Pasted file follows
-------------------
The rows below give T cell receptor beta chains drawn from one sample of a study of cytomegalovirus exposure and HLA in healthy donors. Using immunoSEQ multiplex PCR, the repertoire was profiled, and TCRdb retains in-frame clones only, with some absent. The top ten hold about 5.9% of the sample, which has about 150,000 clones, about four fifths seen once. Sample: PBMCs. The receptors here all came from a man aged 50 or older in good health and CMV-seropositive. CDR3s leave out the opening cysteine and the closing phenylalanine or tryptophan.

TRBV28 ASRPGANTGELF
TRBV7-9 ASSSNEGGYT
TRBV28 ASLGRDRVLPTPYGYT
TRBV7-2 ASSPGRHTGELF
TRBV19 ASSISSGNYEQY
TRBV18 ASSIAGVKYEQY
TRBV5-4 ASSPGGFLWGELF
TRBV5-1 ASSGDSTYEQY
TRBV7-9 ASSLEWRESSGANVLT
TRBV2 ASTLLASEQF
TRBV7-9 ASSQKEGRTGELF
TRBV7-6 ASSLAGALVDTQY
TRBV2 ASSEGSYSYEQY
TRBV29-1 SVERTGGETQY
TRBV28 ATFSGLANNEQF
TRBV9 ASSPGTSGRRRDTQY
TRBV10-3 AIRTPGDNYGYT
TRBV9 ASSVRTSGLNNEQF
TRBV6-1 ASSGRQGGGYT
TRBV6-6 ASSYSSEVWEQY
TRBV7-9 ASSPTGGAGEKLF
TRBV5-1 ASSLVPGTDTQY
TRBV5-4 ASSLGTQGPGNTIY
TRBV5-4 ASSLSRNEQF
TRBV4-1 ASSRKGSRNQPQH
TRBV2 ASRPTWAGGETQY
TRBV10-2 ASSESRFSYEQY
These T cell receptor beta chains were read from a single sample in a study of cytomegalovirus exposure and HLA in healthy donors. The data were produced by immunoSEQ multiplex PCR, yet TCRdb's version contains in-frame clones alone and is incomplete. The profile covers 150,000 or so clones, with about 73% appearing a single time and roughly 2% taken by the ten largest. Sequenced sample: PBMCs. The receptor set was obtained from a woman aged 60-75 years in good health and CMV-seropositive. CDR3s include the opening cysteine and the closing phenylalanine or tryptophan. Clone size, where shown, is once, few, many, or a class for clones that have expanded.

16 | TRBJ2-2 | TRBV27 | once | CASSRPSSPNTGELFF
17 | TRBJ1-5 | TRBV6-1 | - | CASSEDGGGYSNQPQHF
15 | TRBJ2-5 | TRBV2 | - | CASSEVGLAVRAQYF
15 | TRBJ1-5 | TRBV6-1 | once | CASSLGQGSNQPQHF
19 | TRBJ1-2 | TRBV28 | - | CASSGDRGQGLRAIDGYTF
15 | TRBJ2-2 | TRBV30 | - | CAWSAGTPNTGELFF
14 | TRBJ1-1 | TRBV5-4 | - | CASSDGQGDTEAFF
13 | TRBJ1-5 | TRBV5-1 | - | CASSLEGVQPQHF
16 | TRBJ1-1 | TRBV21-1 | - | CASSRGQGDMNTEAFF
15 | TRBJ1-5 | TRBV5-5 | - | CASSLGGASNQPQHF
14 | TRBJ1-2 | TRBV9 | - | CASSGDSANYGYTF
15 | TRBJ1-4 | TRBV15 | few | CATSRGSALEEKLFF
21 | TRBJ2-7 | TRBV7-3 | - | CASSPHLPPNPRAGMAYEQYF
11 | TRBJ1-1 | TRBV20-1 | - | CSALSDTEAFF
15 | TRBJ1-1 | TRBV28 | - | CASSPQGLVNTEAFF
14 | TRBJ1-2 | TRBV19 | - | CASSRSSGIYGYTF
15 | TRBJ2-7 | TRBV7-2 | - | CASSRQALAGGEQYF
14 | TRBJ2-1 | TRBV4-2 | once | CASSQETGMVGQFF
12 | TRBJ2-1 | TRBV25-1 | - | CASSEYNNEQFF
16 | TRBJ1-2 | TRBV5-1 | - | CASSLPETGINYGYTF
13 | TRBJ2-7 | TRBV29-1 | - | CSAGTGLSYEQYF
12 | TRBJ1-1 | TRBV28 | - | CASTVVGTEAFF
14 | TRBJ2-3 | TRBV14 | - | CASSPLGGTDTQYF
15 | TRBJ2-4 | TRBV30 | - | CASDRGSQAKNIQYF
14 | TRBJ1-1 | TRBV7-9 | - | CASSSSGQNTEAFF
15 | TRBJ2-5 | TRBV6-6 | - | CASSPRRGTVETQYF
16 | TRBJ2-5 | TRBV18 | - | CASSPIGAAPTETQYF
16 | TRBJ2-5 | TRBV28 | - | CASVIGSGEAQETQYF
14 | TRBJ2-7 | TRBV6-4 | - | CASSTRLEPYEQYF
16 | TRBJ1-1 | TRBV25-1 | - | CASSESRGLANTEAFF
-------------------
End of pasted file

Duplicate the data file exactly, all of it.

The rows below give T cell receptor beta chains drawn from one sample of a study of cytomegalovirus exposure and HLA in healthy donors. Using immunoSEQ multiplex PCR, the repertoire was profiled, and TCRdb retains in-frame clones only, with some absent. The top ten hold about 5.9% of the sample, which has about 150,000 clones, about four fifths seen once. Sample: PBMCs. The receptors here all came from a man aged 50 or older in good health and CMV-seropositive. CDR3s leave out the opening cysteine and the closing phenylalanine or tryptophan.

TRBV28 ASRPGANTGELF
TRBV7-9 ASSSNEGGYT
TRBV28 ASLGRDRVLPTPYGYT
TRBV7-2 ASSPGRHTGELF
TRBV19 ASSISSGNYEQY
TRBV18 ASSIAGVKYEQY
TRBV5-4 ASSPGGFLWGELF
TRBV5-1 ASSGDSTYEQY
TRBV7-9 ASSLEWRESSGANVLT
TRBV2 ASTLLASEQF
TRBV7-9 ASSQKEGRTGELF
TRBV7-6 ASSLAGALVDTQY
TRBV2 ASSEGSYSYEQY
TRBV29-1 SVERTGGETQY
TRBV28 ATFSGLANNEQF
TRBV9 ASSPGTSGRRRDTQY
TRBV10-3 AIRTPGDNYGYT
TRBV9 ASSVRTSGLNNEQF
TRBV6-1 ASSGRQGGGYT
TRBV6-6 ASSYSSEVWEQY
TRBV7-9 ASSPTGGAGEKLF
TRBV5-1 ASSLVPGTDTQY
TRBV5-4 ASSLGTQGPGNTIY
TRBV5-4 ASSLSRNEQF
TRBV4-1 ASSRKGSRNQPQH
TRBV2 ASRPTWAGGETQY
TRBV10-2 ASSESRFSYEQY
These T cell receptor beta chains were read from a single sample in a study of cytomegalovirus exposure and HLA in healthy donors. The data were produced by immunoSEQ multiplex PCR, yet TCRdb's version contains in-frame clones alone and is incomplete. The profile covers 150,000 or so clones, with about 73% appearing a single time and roughly 2% taken by the ten largest. Sequenced sample: PBMCs. The receptor set was obtained from a woman aged 60-75 years in good health and CMV-seropositive. CDR3s include the opening cysteine and the closing phenylalanine or tryptophan. Clone size, where shown, is once, few, many, or a class for clones that have expanded.

16 | TRBJ2-2 | TRBV27 | once | CASSRPSSPNTGELFF
17 | TRBJ1-5 | TRBV6-1 | - | CASSEDGGGYSNQPQHF
15 | TRBJ2-5 | TRBV2 | - | CASSEVGLAVRAQYF
15 | TRBJ1-5 | TRBV6-1 | once | CASSLGQGSNQPQHF
19 | TRBJ1-2 | TRBV28 | - | CASSGDRGQGLRAIDGYTF
15 | TRBJ2-2 | TRBV30 | - | CAWSAGTPNTGELFF
14 | TRBJ1-1 | TRBV5-4 | - | CASSDGQGDTEAFF
13 | TRBJ1-5 | TRBV5-1 | - | CASSLEGVQPQHF
16 | TRBJ1-1 | TRBV21-1 | - | CASSRGQGDMNTEAFF
15 | TRBJ1-5 | TRBV5-5 | - | CASSLGGASNQPQHF
14 | TRBJ1-2 | TRBV9 | - | CASSGDSANYGYTF
15 | TRBJ1-4 | TRBV15 | few | CATSRGSALEEKLFF
21 | TRBJ2-7 | TRBV7-3 | - | CASSPHLPPNPRAGMAYEQYF
11 | TRBJ1-1 | TRBV20-1 | - | CSALSDTEAFF
15 | TRBJ1-1 | TRBV28 | - | CASSPQGLVNTEAFF
14 | TRBJ1-2 | TRBV19 | - | CASSRSSGIYGYTF
15 | TRBJ2-7 | TRBV7-2 | - | CASSRQALAGGEQYF
14 | TRBJ2-1 | TRBV4-2 | once | CASSQETGMVGQFF
12 | TRBJ2-1 | TRBV25-1 | - | CASSEYNNEQFF
16 | TRBJ1-2 | TRBV5-1 | - | CASSLPETGINYGYTF
13 | TRBJ2-7 | TRBV29-1 | - | CSAGTGLSYEQYF
12 | TRBJ1-1 | TRBV28 | - | CASTVVGTEAFF
14 | TRBJ2-3 | TRBV14 | - | CASSPLGGTDTQYF
15 | TRBJ2-4 | TRBV30 | - | CASDRGSQAKNIQYF
14 | TRBJ1-1 | TRBV7-9 | - | CASSSSGQNTEAFF
15 | TRBJ2-5 | TRBV6-6 | - | CASSPRRGTVETQYF
16 | TRBJ2-5 | TRBV18 | - | CASSPIGAAPTETQYF
16 | TRBJ2-5 | TRBV28 | - | CASVIGSGEAQETQYF
14 | TRBJ2-7 | TRBV6-4 | - | CASSTRLEPYEQYF
16 | TRBJ1-1 | TRBV25-1 | - | CASSESRGLANTEAFF